Though up slightly from November, used car prices paid by wholesalers last month fell the most on a yearly basis since at least the late 1990s—continuing a steep decline that should bode well for overall inflation, which has long been plagued by supply chain constraints driving up the price of used vehicles.
“New and used car prices likely will decline through most of 2023,” says one economist.
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Used vehicle prices in the U.S. increased 0.8% from November to December but plunged 14.9% from one year prior, according to the Manheim used-vehicle price index released Monday, marking the biggest-ever annual decline for the index, which tracks the prices of used vehicles sold at wholesale auctions.
SUVs were among vehicles posting the biggest annual price declines, falling 16.6%, while midsize cars fell 15.8% and luxury cars fell 15.2%.
The release, which dates back to the late 1990s, marks the third-consecutive year-over-year decline for used car prices, which skyrocketed as much as nearly 60% during the pandemic as supply-chain disruptions for key components like semiconductors plagued the industry.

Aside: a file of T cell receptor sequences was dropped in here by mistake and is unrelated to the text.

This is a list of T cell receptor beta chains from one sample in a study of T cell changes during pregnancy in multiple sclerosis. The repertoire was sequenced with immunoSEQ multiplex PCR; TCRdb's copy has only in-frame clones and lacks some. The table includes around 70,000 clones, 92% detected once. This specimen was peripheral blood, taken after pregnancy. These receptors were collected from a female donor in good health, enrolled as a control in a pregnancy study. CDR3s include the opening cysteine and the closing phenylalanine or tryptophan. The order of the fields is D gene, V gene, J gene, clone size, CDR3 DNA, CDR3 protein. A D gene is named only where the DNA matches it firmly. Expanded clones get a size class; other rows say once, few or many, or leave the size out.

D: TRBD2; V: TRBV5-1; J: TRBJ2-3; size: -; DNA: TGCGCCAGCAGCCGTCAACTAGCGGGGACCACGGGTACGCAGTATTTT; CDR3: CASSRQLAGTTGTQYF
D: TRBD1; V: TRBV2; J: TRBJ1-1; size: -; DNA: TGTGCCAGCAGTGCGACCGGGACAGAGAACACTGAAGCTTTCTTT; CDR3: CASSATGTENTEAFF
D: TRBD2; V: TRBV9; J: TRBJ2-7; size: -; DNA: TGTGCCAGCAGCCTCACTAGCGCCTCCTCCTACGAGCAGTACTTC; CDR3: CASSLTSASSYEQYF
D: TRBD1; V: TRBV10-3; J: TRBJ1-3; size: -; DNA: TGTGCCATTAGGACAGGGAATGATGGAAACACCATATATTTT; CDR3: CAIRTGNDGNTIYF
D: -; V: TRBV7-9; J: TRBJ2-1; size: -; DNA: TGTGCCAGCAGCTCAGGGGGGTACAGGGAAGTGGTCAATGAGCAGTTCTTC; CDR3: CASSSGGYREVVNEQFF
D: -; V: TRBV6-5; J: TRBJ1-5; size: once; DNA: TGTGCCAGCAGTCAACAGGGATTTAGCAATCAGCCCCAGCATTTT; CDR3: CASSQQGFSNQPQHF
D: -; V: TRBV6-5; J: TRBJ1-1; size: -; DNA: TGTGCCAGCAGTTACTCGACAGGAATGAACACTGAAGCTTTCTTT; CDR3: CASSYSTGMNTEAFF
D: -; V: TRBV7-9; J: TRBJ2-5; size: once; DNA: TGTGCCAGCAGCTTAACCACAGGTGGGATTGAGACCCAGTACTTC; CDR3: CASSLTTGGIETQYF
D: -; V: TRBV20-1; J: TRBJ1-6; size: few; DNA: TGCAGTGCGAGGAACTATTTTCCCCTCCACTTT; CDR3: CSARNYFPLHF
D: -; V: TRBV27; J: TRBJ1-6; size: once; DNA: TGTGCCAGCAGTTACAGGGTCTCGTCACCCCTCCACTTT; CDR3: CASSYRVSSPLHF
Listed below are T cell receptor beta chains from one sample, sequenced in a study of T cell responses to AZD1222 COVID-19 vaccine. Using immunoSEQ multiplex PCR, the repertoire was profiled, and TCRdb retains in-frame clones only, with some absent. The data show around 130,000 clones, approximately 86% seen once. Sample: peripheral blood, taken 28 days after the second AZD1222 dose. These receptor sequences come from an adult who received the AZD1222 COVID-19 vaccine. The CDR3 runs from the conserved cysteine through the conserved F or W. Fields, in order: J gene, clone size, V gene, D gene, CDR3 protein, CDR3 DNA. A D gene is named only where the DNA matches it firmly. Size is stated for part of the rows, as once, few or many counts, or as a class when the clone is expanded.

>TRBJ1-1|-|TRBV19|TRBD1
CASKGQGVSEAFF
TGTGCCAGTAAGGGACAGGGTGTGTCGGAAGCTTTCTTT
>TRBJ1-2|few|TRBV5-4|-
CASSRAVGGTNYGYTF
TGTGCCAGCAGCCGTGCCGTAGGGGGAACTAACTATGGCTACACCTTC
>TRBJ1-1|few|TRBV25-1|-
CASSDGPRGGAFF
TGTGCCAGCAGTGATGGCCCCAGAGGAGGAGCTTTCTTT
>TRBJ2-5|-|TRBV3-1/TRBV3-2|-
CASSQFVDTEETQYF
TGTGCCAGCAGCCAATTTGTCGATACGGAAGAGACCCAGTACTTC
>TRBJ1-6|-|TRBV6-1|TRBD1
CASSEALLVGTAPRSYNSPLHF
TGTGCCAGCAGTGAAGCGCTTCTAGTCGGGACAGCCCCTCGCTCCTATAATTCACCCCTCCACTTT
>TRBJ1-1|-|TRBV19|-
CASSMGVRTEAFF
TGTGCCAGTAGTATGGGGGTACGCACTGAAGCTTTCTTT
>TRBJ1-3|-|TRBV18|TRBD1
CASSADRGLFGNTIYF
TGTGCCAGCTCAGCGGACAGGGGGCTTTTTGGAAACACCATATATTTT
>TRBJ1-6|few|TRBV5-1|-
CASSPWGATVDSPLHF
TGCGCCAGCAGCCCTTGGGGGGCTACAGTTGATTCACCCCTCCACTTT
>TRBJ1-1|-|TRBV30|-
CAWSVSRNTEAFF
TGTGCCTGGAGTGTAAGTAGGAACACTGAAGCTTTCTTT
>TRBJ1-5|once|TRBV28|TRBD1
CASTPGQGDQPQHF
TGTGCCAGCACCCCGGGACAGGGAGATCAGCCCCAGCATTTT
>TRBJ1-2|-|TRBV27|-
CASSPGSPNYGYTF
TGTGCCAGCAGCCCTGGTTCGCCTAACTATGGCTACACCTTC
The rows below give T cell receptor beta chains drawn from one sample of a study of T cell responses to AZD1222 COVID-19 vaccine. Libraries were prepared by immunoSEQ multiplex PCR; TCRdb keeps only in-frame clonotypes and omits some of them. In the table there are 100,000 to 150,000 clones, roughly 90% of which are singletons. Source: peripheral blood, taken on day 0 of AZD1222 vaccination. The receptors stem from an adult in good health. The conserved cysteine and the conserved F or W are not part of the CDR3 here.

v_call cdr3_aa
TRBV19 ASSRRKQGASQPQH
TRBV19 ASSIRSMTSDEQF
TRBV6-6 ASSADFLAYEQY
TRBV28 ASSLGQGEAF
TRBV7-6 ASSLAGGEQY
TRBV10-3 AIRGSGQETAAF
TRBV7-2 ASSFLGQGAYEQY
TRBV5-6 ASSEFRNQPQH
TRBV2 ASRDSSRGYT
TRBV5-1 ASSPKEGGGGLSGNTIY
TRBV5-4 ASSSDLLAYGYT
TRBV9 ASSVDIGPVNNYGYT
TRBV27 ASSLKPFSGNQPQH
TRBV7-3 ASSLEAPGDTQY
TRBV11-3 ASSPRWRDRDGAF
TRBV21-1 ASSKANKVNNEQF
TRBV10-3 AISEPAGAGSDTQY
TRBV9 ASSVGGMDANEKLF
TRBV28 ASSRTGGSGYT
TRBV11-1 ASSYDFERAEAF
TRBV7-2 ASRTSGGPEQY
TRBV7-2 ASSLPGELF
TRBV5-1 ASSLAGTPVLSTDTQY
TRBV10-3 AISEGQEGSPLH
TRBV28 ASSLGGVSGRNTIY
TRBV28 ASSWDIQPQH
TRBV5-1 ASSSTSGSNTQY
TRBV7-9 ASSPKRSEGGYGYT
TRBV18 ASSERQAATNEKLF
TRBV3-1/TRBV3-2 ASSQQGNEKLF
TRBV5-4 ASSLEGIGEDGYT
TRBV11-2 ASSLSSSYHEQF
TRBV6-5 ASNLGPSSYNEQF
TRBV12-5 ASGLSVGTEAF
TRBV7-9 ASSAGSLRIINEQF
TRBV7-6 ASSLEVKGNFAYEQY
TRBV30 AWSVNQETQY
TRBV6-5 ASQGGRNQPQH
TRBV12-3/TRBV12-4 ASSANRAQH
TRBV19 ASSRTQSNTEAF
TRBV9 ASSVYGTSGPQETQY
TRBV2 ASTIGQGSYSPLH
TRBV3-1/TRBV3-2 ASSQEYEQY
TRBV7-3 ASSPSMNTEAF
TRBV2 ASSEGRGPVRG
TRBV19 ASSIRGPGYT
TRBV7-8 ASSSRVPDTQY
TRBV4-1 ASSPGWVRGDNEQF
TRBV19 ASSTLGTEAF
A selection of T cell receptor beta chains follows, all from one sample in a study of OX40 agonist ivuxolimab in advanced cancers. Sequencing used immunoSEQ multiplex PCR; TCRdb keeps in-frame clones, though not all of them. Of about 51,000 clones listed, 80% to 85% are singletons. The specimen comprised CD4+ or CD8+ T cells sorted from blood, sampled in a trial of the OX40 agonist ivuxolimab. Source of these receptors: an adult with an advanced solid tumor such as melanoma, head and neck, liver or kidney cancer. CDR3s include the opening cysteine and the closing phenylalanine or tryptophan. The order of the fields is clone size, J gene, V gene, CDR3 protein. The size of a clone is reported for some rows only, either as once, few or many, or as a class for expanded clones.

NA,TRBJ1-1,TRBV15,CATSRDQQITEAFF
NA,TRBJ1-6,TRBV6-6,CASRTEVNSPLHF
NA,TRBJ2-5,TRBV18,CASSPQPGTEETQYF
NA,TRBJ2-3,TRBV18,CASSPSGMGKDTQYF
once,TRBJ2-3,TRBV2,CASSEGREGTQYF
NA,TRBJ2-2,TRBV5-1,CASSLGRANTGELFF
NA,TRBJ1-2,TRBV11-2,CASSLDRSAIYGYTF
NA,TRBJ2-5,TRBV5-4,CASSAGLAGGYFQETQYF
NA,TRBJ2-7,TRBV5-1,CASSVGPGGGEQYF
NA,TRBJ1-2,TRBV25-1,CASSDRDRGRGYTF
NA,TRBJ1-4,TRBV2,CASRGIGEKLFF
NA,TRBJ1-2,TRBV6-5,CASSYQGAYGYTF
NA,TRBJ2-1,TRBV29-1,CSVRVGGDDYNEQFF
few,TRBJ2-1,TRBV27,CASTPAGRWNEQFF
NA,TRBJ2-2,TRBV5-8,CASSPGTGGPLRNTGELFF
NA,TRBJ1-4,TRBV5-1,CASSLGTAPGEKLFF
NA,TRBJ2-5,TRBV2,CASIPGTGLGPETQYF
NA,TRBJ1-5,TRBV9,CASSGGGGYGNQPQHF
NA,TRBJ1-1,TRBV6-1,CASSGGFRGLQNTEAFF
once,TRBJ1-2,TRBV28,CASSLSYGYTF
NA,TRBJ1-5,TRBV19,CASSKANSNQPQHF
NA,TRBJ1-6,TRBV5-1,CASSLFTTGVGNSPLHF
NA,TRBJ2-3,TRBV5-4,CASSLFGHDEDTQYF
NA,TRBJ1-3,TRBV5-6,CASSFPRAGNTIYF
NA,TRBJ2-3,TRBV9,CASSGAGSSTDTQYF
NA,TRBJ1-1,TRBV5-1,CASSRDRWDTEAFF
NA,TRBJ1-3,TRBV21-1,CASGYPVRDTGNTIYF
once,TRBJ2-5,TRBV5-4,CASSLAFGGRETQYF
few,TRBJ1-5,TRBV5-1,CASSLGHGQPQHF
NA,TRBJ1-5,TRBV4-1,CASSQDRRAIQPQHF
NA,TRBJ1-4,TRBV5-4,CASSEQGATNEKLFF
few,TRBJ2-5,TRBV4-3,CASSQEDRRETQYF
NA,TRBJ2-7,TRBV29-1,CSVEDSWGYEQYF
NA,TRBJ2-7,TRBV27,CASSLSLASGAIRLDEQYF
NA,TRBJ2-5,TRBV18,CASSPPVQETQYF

“New and used car prices likely will decline through most of 2023,” Pantheon Macro chief economist Ian Shepherdson said in a recent note, pointing out profit margins for auto dealers rose faster than anywhere else during the pandemic and have “much further to fall” as supply chain concerns abate.
In a note to clients last month, Goldman Sachs economists also said they expect used car prices to decline for consumers, reflecting lower auction prices and easing supply constraints and ultimately helping overall inflation, as measured by the consumer price index, moderate throughout the year.
According to automotive research firm CarGurus, the average listing price of a used car is $28,755—down from a high of more than $31,000 reached last year but still far above pre-pandemic levels of about $21,300.
What To Watch For
The Bureau of Labor Statistics will release its inflation report for December on Thursday. Bank of America economists believe the consumer price index fell by 0.1% from November to December and that core prices fell 0.5%, marking a third-straight month of declines, thanks to “another large decline in used car prices as the category continues to retrace its earlier surge.” Last month, falling used-vehicle prices (down 2.9%) helped the overall inflation figure cool more than economists expected.
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